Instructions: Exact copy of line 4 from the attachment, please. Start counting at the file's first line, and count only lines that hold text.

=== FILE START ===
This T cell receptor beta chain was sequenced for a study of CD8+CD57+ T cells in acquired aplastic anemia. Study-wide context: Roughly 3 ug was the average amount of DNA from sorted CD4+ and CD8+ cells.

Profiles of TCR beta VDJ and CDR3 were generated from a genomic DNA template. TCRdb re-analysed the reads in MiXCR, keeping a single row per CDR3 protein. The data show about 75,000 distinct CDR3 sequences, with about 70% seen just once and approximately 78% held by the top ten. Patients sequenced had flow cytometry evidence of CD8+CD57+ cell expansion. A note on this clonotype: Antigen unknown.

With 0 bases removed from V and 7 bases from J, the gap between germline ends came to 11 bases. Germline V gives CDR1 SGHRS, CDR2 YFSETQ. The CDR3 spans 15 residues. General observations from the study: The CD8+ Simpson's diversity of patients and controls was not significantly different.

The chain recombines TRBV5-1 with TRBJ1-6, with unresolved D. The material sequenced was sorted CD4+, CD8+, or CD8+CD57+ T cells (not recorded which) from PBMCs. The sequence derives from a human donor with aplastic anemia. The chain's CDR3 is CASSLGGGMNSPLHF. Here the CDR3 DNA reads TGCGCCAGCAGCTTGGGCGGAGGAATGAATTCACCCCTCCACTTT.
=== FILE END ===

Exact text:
The chain recombines TRBV5-1 with TRBJ1-6, with unresolved D. The material sequenced was sorted CD4+, CD8+, or CD8+CD57+ T cells (not recorded which) from PBMCs. The sequence derives from a human donor with aplastic anemia. The chain's CDR3 is CASSLGGGMNSPLHF. Here the CDR3 DNA reads TGCGCCAGCAGCTTGGGCGGAGGAATGAATTCACCCCTCCACTTT.